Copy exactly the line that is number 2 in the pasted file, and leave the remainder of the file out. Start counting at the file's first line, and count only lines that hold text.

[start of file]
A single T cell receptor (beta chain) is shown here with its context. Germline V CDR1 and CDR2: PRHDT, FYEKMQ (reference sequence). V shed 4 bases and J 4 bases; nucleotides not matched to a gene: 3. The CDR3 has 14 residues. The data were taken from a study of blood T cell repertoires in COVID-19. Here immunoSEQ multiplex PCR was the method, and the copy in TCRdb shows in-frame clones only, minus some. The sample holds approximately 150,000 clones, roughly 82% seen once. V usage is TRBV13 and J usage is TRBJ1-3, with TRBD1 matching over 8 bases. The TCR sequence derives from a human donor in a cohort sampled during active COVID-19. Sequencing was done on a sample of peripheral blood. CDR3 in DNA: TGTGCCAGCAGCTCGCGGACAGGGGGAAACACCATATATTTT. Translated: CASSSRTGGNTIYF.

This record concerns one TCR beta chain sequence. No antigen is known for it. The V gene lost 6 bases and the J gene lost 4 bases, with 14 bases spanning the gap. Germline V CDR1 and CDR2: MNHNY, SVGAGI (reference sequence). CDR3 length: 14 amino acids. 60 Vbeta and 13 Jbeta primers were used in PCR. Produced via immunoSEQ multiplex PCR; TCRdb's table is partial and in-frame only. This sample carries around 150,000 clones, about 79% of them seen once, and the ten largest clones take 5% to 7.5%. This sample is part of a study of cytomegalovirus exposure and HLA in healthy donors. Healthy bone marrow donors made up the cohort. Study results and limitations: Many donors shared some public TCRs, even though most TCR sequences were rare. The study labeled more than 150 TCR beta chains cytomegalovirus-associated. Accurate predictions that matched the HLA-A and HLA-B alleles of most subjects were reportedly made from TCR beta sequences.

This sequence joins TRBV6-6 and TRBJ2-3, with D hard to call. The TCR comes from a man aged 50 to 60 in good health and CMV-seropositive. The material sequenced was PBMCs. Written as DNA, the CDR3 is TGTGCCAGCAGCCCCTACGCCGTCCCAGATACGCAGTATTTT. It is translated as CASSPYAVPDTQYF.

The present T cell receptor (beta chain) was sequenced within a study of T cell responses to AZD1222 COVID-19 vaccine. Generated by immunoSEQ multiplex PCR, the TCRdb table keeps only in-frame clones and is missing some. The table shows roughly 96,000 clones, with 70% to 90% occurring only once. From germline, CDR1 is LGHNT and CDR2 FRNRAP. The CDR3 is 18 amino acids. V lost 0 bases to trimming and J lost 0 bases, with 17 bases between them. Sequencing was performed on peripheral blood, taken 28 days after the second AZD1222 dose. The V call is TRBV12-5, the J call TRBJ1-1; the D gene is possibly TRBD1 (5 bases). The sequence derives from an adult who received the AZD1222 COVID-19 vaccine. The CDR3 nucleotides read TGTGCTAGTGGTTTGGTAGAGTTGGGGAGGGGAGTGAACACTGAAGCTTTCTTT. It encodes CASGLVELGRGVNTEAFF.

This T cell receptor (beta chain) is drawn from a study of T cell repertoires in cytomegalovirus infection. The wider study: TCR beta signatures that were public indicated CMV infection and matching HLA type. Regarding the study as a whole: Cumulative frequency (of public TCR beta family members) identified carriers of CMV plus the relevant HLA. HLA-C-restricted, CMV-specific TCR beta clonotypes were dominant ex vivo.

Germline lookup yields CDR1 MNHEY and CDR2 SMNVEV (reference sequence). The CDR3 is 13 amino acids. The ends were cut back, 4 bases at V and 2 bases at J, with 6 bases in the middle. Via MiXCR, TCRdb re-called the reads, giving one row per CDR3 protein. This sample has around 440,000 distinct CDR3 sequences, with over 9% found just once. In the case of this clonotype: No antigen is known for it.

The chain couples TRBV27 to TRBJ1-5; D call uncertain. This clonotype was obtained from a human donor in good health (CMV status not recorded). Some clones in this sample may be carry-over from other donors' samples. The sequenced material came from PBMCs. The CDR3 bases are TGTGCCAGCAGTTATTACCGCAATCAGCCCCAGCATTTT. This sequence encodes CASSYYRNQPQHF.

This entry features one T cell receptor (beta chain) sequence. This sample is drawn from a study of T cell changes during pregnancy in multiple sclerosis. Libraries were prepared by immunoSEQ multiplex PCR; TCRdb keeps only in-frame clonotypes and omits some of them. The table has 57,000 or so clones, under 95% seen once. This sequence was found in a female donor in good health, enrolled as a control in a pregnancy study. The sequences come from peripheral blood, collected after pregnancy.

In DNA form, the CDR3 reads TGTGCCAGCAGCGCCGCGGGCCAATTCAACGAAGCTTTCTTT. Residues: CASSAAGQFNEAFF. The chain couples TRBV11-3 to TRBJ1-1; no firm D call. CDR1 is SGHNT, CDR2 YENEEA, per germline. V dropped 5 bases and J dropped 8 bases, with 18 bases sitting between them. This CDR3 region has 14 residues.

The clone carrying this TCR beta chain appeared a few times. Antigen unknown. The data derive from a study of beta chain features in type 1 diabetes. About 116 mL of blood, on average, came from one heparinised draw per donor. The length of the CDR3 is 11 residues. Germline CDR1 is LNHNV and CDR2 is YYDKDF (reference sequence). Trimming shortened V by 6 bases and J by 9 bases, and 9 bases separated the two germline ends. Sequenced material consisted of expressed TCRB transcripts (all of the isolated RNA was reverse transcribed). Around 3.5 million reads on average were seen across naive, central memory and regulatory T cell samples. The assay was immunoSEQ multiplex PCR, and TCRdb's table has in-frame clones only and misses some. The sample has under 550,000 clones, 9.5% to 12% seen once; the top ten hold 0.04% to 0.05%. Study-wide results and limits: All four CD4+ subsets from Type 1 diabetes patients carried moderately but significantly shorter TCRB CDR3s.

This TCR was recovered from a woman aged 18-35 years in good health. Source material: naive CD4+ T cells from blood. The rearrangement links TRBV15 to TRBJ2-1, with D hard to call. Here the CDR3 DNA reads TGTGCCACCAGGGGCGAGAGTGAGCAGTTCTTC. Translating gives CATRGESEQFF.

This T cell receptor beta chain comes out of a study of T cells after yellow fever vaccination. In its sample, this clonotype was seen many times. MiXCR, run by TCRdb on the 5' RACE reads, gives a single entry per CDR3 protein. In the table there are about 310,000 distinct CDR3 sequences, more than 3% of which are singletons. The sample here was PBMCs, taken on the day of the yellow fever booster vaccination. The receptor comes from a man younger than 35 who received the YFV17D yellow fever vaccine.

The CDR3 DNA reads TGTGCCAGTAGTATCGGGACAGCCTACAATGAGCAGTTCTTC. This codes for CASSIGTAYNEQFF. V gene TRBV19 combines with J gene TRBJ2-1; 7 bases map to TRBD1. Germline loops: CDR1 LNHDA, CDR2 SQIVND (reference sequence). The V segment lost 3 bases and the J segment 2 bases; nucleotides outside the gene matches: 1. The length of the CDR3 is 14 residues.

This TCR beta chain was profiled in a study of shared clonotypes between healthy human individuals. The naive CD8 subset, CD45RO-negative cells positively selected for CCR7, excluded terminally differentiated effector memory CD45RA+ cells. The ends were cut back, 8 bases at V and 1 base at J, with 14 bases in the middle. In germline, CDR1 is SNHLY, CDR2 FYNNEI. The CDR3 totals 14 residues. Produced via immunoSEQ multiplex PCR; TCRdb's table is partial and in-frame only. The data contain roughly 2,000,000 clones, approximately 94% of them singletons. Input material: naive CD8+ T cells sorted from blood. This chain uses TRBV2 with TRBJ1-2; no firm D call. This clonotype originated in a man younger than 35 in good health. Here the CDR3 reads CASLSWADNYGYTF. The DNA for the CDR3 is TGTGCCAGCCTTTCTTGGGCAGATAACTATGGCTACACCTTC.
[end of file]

This record concerns one TCR beta chain sequence. No antigen is known for it. The V gene lost 6 bases and the J gene lost 4 bases, with 14 bases spanning the gap. Germline V CDR1 and CDR2: MNHNY, SVGAGI (reference sequence). CDR3 length: 14 amino acids. 60 Vbeta and 13 Jbeta primers were used in PCR. Produced via immunoSEQ multiplex PCR; TCRdb's table is partial and in-frame only. This sample carries around 150,000 clones, about 79% of them seen once, and the ten largest clones take 5% to 7.5%. This sample is part of a study of cytomegalovirus exposure and HLA in healthy donors. Healthy bone marrow donors made up the cohort. Study results and limitations: Many donors shared some public TCRs, even though most TCR sequences were rare. The study labeled more than 150 TCR beta chains cytomegalovirus-associated. Accurate predictions that matched the HLA-A and HLA-B alleles of most subjects were reportedly made from TCR beta sequences.